When the Glitter Is Gone From Your Gold

BOSTON ( MainStreet) -- Months ago, amid global economic uncertainties, the question asked by all levels of investors was "How do I buy gold?" Now, with prices of the precious metal stabilizing and falling, the question they may start to ask is: "Should I sell it?"

With both hard assets and specialized funds to choose from, the answer to the first question was simple enough. When and how to exit that position is the trickier part.
Many experts are expecting the gold bubble to burst. But knowing exactly when, and how, to sell your investments before that happens isn't always easy.

Despite the recent spikes, gold has traditionally maintained steady pricing. From 1833 through 1968, it never broke beyond $39 an ounce (not adjusted for inflation). For the 25 years between 1981 and 2005, it ranged from $271 an ounce at its lowest to a high just shy of $445. The average price then rose from $603 in 2006 to $872 in 2008 and $1,224 last year.

In May, Mike McGervey, president of McGervey Wealth Management in North Canton, Ohio, shifted investments out of gold. His strategy is to treat gold, in whatever investible form it may take, the same as any other security -- having a solid buy-and-sell discipline based on technical analysis.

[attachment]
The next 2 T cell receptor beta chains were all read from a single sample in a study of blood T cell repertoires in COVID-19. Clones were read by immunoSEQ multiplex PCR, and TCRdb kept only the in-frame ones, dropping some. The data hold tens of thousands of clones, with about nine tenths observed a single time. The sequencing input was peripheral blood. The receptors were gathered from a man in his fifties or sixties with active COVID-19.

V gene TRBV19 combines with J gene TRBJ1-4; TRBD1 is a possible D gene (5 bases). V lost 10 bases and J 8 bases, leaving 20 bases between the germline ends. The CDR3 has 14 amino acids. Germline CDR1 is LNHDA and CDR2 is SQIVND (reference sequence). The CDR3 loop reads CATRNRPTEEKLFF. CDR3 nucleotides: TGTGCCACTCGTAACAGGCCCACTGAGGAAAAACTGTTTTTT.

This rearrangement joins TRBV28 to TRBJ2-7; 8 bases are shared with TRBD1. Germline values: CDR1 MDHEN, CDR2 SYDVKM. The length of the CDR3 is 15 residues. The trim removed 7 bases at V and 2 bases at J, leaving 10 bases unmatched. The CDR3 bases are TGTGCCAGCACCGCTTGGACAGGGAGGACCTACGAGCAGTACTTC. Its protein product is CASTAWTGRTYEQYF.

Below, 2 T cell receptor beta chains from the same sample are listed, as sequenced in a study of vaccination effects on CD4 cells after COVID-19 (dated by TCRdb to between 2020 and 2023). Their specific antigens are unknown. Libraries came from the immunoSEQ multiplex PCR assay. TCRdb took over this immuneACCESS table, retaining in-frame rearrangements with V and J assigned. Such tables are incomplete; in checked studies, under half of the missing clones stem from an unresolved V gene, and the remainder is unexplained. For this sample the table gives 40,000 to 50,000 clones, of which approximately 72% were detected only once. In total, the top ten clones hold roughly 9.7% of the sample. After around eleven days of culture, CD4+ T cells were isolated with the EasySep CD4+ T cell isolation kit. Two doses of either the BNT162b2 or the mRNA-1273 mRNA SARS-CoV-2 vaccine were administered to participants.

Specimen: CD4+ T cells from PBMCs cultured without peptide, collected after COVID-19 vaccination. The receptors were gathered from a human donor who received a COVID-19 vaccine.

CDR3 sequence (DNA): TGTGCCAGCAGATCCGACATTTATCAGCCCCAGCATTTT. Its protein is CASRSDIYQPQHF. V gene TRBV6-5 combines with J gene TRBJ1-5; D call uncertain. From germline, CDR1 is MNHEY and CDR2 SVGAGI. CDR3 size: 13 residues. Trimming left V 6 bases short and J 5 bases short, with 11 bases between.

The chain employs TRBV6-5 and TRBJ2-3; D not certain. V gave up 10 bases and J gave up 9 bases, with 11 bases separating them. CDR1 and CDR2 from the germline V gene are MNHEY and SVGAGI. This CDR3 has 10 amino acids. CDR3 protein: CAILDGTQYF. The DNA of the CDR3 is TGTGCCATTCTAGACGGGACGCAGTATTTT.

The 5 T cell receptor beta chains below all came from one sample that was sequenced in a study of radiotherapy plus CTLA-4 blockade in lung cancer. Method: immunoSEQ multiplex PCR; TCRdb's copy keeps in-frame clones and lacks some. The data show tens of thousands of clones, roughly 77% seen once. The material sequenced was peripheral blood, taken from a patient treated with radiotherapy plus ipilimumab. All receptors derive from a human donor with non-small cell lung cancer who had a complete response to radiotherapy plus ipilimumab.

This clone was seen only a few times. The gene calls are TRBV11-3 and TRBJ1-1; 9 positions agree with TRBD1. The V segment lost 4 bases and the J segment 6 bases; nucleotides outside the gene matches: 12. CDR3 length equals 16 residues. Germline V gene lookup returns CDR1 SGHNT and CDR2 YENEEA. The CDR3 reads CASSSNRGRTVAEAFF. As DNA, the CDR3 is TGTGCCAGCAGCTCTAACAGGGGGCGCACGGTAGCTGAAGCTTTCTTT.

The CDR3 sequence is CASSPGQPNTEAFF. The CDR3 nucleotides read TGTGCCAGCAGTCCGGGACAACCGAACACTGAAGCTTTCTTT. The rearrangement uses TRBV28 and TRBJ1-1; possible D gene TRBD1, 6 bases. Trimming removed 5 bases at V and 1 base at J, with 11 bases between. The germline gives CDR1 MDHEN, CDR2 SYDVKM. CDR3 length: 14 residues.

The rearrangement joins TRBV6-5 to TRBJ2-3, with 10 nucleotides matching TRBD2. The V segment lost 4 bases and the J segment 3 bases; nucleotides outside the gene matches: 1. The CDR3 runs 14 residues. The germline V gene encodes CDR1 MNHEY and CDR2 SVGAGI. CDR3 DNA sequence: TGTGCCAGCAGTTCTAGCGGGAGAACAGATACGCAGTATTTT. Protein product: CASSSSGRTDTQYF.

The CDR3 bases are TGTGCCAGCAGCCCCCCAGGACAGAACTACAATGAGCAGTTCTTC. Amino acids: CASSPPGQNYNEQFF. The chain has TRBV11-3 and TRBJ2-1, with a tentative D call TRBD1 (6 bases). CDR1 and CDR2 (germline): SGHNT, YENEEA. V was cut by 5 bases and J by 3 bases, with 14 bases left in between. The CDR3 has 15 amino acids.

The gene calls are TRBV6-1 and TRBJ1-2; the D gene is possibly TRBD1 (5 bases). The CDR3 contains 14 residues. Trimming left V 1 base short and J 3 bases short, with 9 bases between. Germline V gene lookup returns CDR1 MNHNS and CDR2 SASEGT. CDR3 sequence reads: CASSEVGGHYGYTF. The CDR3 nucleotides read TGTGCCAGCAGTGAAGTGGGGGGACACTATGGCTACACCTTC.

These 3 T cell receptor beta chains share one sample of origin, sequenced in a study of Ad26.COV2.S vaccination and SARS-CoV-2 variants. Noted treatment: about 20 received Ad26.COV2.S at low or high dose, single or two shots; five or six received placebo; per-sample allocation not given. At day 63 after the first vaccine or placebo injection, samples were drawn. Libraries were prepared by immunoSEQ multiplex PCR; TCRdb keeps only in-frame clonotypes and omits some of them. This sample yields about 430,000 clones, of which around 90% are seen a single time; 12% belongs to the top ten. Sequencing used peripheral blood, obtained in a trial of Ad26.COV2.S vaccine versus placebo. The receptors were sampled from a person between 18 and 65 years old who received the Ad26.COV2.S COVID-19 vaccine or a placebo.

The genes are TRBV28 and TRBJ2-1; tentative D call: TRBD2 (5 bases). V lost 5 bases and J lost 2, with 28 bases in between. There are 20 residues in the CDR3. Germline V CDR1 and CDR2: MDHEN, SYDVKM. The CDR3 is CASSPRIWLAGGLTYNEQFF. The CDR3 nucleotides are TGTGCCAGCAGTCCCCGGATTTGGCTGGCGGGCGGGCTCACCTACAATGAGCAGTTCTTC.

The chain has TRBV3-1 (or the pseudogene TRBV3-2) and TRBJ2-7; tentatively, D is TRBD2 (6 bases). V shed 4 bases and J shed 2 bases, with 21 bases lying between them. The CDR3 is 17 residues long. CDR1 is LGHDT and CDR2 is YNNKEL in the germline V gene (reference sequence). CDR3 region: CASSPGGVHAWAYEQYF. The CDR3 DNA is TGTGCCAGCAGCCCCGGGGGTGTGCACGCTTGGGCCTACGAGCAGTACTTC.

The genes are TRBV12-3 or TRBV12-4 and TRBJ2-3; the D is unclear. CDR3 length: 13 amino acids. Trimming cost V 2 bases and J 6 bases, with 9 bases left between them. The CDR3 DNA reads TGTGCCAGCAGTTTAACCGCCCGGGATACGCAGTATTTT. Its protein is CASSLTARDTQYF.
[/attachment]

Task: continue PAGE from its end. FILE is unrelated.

The price stability gold has had in previous decades enhances the possibility of a bubble burst, with gold reverting quickly back to a more traditional price point.

"What's uncertain is if it has any more room left to grow," McGervey says.

Based on his analysis, McGervey saw the need for a post-gold strategy. For many investors, however, there is something -- for want of a better tern -- magical about gold, a thought that it's a magic bullet to protect you from uncertainty, inflation or even economic apocalypse.

An investor might buy gold for all the right reasons, but a certain hoarding mentality can take hold. The European debt crisis is worsening by the day and, in the U.S., there have been no real moves to rein in the deficit, so there may still be room to grow -- which makes it psychologically harder to exit a position that it might be with a typical stock or bond.

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